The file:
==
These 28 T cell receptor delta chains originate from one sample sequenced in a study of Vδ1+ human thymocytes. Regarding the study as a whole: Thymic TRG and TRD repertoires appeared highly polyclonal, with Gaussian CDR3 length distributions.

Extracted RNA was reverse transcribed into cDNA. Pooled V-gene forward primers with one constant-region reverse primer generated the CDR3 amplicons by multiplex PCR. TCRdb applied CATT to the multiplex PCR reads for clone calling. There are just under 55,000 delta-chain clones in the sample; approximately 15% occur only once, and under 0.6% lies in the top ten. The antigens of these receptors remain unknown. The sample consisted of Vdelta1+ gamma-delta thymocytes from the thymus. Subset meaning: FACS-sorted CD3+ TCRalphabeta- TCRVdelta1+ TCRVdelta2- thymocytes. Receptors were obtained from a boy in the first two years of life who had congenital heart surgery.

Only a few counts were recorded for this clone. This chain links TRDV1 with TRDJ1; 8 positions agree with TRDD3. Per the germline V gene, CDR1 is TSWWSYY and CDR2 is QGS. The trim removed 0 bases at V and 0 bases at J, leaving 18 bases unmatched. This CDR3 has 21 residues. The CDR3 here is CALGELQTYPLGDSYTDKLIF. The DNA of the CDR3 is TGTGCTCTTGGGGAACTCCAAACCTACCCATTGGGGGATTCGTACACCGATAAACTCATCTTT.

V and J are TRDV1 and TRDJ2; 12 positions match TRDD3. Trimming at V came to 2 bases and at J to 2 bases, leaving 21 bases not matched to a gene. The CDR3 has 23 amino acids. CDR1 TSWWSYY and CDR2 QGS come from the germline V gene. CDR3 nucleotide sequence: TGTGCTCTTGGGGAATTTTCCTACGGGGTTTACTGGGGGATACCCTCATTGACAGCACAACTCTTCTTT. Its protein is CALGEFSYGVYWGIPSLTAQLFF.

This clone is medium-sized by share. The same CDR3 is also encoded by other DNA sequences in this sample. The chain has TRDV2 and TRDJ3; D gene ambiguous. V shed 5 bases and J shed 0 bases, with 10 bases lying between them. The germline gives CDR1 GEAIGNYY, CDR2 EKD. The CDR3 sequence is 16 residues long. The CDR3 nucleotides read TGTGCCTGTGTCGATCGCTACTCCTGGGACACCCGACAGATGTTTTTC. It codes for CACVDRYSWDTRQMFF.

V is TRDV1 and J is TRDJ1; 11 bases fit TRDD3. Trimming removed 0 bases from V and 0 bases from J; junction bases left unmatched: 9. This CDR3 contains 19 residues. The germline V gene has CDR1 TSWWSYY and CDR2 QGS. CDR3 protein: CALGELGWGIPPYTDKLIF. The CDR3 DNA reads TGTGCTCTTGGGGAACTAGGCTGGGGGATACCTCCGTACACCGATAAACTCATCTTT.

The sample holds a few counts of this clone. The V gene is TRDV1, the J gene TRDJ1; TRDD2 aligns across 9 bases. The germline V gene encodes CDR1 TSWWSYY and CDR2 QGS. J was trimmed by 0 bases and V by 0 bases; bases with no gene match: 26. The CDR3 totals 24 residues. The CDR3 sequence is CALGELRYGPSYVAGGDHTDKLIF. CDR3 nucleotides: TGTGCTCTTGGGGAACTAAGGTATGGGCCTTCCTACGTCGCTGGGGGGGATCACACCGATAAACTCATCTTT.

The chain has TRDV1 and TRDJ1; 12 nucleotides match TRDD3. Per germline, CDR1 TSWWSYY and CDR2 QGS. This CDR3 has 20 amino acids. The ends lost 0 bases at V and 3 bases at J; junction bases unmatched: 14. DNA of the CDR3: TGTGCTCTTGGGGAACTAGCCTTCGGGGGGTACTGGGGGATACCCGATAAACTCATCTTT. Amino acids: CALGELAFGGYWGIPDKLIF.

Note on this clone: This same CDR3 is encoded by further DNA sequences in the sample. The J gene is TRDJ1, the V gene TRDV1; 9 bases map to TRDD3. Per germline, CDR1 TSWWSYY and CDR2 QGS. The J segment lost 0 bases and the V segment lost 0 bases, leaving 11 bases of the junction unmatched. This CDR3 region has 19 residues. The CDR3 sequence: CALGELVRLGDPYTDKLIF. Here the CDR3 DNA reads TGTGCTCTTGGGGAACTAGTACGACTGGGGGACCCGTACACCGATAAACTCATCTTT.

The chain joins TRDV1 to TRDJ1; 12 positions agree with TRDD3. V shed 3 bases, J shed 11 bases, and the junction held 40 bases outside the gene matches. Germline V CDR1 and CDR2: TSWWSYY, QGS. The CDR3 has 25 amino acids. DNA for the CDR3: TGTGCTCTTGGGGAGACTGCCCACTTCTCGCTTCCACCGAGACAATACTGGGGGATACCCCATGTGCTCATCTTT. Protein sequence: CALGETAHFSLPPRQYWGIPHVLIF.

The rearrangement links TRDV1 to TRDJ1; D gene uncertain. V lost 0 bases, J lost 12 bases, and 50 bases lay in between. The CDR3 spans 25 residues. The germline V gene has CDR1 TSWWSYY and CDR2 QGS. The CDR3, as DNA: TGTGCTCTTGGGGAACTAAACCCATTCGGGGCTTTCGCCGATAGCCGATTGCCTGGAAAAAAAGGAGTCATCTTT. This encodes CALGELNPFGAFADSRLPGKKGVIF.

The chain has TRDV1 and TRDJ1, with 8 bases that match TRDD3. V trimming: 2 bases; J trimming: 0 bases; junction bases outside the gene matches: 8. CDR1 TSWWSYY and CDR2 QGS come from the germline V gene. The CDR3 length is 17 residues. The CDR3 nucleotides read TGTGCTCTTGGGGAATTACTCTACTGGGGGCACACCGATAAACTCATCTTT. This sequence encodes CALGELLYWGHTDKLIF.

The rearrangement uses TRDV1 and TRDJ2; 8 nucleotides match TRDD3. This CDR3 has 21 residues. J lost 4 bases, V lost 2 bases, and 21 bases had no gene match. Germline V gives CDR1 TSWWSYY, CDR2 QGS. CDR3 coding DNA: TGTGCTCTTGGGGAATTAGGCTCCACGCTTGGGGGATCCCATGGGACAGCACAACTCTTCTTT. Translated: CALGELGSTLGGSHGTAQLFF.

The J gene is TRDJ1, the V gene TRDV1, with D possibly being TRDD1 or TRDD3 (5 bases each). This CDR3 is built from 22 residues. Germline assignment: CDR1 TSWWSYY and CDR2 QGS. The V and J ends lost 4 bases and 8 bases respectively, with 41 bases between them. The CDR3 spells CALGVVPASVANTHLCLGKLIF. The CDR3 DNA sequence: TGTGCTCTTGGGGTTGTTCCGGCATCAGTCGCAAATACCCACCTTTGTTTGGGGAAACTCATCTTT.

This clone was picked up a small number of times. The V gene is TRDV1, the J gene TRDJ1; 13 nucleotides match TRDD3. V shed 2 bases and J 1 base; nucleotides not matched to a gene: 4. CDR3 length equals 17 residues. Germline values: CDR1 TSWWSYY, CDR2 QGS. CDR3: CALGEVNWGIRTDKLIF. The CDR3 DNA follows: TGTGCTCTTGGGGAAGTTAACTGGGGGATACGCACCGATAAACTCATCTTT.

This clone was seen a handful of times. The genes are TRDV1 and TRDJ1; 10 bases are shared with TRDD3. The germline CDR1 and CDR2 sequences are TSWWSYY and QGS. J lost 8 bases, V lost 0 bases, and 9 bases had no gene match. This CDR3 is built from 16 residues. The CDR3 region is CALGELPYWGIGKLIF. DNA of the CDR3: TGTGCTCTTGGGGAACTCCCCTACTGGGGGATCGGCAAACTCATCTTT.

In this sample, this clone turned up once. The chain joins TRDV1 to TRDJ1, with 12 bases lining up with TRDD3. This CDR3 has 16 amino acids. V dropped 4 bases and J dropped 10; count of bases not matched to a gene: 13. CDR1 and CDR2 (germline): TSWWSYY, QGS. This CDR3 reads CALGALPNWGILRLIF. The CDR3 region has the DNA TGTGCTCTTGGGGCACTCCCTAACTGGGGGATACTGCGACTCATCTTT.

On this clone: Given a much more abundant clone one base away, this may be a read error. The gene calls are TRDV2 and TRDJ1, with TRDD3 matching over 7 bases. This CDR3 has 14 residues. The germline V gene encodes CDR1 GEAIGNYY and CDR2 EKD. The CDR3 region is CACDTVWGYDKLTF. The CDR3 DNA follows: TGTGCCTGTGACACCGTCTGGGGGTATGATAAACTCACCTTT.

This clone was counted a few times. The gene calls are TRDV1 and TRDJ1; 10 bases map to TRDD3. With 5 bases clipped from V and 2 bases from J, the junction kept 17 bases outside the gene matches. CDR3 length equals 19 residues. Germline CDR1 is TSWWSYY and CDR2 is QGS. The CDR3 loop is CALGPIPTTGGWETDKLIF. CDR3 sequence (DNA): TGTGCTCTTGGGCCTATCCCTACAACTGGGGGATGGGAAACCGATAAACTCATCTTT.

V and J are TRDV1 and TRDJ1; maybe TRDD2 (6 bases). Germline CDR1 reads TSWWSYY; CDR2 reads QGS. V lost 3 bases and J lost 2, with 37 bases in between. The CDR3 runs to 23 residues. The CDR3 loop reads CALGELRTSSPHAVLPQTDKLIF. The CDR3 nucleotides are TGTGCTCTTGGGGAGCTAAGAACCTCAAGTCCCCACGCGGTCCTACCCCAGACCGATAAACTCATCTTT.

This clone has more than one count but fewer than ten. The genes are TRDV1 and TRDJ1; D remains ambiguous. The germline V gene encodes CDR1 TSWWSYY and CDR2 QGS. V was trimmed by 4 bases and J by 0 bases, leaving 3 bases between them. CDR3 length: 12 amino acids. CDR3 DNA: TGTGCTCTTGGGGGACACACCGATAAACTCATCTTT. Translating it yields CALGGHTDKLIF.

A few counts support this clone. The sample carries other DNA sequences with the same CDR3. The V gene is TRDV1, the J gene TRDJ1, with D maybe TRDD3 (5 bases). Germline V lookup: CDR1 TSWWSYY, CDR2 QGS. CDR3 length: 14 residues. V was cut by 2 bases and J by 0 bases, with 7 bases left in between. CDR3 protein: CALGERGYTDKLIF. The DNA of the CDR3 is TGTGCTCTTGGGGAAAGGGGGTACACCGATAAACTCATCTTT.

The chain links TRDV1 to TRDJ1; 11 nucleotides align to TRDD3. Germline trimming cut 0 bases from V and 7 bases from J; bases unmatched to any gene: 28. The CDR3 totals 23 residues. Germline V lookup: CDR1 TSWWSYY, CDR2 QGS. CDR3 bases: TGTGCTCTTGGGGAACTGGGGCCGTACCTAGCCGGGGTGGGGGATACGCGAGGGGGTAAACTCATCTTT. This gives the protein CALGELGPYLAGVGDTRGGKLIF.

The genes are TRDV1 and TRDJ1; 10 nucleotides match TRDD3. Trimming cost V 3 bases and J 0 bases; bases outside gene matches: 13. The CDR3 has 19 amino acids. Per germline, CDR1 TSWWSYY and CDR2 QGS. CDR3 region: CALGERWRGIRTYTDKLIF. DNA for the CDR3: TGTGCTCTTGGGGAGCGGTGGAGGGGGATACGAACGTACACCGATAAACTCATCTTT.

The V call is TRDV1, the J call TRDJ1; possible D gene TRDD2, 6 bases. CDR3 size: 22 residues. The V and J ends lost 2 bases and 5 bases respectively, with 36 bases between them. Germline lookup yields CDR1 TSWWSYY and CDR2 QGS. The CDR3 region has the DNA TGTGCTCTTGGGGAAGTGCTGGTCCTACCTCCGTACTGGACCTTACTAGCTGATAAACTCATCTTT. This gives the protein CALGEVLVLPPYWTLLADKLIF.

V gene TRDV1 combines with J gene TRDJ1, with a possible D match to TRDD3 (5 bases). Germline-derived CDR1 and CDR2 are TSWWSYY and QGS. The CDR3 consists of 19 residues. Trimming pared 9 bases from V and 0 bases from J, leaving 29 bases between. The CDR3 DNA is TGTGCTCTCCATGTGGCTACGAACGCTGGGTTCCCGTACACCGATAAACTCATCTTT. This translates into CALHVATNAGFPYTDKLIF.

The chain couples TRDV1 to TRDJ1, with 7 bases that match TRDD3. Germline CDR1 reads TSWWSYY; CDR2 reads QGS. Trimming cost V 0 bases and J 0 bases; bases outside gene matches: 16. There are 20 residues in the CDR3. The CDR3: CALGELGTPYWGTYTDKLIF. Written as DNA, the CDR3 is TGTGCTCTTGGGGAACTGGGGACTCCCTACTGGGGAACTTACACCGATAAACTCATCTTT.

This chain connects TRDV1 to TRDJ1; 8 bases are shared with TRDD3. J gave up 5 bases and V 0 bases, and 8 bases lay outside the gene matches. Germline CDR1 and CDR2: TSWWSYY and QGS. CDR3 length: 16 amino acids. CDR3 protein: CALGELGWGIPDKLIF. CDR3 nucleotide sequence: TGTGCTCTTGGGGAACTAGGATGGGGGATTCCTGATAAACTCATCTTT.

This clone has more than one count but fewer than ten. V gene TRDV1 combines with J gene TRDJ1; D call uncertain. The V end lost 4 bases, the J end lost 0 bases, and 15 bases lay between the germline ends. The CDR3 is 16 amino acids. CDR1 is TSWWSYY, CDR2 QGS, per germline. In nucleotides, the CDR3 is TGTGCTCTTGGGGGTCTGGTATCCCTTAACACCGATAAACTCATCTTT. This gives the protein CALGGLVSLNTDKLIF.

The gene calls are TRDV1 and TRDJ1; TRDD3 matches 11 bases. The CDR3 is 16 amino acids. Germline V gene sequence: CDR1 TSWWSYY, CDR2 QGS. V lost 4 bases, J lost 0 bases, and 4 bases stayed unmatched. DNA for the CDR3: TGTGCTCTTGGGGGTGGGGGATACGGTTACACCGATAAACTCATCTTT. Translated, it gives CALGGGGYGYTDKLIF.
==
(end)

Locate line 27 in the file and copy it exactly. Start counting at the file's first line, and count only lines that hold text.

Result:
The chain couples TRDV1 to TRDJ1, with 7 bases that match TRDD3. Germline CDR1 reads TSWWSYY; CDR2 reads QGS. Trimming cost V 0 bases and J 0 bases; bases outside gene matches: 16. There are 20 residues in the CDR3. The CDR3: CALGELGTPYWGTYTDKLIF. Written as DNA, the CDR3 is TGTGCTCTTGGGGAACTGGGGACTCCCTACTGGGGAACTTACACCGATAAACTCATCTTT.